World Indoor champion Gardener aims to raise his game for the summer too

World Indoor champion Gardener aims to raise his game for the summer too

Monday 5 April 2004

The only time Britain’s Jason Gardener has broken 10 seconds for the 100 metres was five years ago, a summer after an indoor season where he had run 6.46 to set the European 60m indoor record.

As he prepares for what is likely to be his last crack at an Olympic title, he is turning back the clock and now with the confidence of being a World Indoor champion.

Gardener, 28, the Great Britain sprinter who won the 60m gold at the World Indoor Championships in Budapest last month, is determined to show he is more than just an athlete who raises his game in the winter months.

Finding the right path to return to sub-10

Unbeknown to many people, when he won in Hungary, he did so with a serious injury but he is already preparing his countdown to the Olympics to the extent he is determined to follow a pattern that has worked before.

“In 1999, I started off with low key races,” said Gardener. “What I did then was to gradually build myself and by doing that I really set myself up well.”

“It is about choosing the right races and being in the ideal conditions for running fast. Deciding upon the right track to race, those that are more conducive for sprinters, and while in the past it has not been on the cards that I would run fast in the summer, I am confident that I will be able to get back to how I ran five years ago.”

The occasion that he broke 10 seconds was in Lausanne but he has rarely looked as prolific as he did this winter equalling his European record, and losing only one race when he missed the start in an event in Birmingham.

He is in his second season being trained by Malcolm Arnold, who guided World record holder Colin Jackson to his years of glory in the 110m Hurdles and, who, in 1972, coached Ugandan John Akii Bua to gold in the 400m Hurdles at the Olympic Games in Munich.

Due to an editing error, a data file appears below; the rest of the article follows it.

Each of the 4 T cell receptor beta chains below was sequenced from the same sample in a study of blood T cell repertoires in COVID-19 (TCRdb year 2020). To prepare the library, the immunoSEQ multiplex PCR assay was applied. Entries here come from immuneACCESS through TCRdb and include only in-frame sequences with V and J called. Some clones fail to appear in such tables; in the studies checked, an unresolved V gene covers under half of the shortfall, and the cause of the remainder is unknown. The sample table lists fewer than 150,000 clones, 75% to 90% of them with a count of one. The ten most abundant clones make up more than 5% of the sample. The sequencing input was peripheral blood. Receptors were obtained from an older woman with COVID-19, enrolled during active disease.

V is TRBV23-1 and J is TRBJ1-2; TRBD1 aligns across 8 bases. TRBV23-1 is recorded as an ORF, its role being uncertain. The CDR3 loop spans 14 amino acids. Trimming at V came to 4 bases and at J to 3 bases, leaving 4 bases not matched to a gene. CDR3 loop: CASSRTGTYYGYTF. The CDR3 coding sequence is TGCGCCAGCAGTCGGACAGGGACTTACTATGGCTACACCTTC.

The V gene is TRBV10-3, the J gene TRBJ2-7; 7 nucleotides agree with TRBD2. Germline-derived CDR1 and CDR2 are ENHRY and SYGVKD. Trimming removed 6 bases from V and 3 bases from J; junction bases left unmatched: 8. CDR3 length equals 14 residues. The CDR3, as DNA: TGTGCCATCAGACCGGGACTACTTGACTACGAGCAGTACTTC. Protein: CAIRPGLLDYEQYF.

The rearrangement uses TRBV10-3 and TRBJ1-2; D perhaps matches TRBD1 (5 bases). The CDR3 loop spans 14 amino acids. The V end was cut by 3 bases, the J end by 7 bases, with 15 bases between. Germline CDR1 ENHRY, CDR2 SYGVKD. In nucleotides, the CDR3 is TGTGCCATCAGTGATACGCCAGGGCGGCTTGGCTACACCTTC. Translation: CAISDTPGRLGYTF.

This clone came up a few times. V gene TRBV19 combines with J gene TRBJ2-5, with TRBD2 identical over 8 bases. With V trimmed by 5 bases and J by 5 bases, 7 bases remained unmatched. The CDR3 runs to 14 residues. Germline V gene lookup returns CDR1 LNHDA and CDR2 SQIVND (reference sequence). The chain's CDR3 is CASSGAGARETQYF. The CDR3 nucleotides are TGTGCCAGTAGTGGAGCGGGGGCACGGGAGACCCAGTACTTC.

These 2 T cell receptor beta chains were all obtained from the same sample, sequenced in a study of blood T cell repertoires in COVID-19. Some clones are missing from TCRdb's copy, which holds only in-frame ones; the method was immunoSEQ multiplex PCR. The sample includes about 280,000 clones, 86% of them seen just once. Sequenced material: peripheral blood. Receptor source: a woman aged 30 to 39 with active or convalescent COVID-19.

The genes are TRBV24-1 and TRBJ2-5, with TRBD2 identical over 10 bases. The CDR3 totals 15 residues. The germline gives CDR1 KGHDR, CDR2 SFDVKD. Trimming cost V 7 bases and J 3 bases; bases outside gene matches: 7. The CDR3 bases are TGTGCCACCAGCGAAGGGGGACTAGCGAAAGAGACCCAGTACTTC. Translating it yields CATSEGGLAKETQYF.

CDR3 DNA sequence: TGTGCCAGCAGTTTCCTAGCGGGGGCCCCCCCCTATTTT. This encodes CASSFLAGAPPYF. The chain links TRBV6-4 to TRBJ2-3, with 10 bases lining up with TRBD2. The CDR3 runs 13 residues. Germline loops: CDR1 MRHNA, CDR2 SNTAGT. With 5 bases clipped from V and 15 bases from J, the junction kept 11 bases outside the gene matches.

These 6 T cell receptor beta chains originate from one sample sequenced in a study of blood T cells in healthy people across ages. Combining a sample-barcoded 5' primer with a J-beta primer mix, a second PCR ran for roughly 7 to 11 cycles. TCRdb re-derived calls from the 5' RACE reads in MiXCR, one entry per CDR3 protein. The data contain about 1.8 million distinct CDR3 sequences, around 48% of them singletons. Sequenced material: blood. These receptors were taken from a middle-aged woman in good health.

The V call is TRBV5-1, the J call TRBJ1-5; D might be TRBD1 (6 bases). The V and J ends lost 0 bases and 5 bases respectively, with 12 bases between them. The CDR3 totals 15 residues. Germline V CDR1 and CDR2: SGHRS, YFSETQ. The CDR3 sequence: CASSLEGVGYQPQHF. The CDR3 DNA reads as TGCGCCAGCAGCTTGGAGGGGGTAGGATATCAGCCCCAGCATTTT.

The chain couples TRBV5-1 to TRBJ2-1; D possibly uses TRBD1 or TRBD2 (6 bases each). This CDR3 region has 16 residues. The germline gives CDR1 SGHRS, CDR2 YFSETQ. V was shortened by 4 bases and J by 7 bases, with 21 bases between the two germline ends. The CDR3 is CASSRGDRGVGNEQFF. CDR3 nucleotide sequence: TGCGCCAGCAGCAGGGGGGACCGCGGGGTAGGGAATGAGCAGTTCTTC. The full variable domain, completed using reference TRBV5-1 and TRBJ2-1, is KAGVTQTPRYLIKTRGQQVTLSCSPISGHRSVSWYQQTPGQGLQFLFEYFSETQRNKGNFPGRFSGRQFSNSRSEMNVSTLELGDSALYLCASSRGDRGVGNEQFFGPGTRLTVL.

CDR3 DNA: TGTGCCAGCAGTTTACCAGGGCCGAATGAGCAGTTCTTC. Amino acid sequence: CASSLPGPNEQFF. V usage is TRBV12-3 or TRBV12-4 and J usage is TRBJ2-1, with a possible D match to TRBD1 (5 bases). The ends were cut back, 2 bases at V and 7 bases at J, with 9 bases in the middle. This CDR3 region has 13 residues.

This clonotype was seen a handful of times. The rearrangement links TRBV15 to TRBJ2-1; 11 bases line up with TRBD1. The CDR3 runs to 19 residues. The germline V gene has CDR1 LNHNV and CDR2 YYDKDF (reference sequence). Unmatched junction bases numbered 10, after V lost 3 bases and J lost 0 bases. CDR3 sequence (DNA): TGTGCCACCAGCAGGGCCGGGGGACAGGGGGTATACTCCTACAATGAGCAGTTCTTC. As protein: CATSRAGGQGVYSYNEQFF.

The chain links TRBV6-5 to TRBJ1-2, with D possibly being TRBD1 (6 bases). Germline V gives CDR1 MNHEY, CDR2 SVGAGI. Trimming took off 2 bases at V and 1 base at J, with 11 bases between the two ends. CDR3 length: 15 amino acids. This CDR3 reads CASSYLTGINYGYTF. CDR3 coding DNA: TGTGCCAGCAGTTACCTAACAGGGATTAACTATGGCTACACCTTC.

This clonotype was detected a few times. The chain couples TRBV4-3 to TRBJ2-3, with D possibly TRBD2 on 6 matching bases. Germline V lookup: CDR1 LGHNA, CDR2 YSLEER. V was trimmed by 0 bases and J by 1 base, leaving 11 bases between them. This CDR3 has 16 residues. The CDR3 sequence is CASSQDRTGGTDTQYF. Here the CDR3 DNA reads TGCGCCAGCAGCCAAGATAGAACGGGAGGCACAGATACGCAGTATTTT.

By winning in Budapest, Gardener became the first Briton to take that title, adding to his two European 60m successes and he could not ask for a better way to go into an Olympic year, where he knows he has much to prove to himself, to show he can be among the quickest men outdoors.

Added Pressure for the summer

He said: “It is great being World champion and it important now to look forward to get it right for the summer. I guess there is more pressure on me now that I am World champion because Britain had not won any sprint World championship for a long time.”

“But that is what goes with doing well. What I demonstrated this indoor season was that to go to Budapest as the outright favourite was a difficult thing to be able to do - and I got a huge confidence to be able to handle it and win. Particularly with all the problems I had.”

Gardener had two abductor tears and a tendon injury and he added: "When I reflect on what happened, and when I look forward to the summer, it is gives me such a lift because it shows that even if things are not going well physically in the summer, I can still overcome them.”

Encouraged by Anti-Doping stance

“I am in much better shape than I was in 1999 and I am also encouraged by the positive steps the sport is addressing with the drugs issue.

"It shows the sport is doing a better job of cleaning up its image and for athletes like me who are pushing their body, it is so hard to keep on the level with the cheats. I guess this is why these guys take drugs to train harder, but it is illegal.

“Hopefully it will allow a more level playing field and you have really true sports people performing within the rules.”

by an IAAF correspondent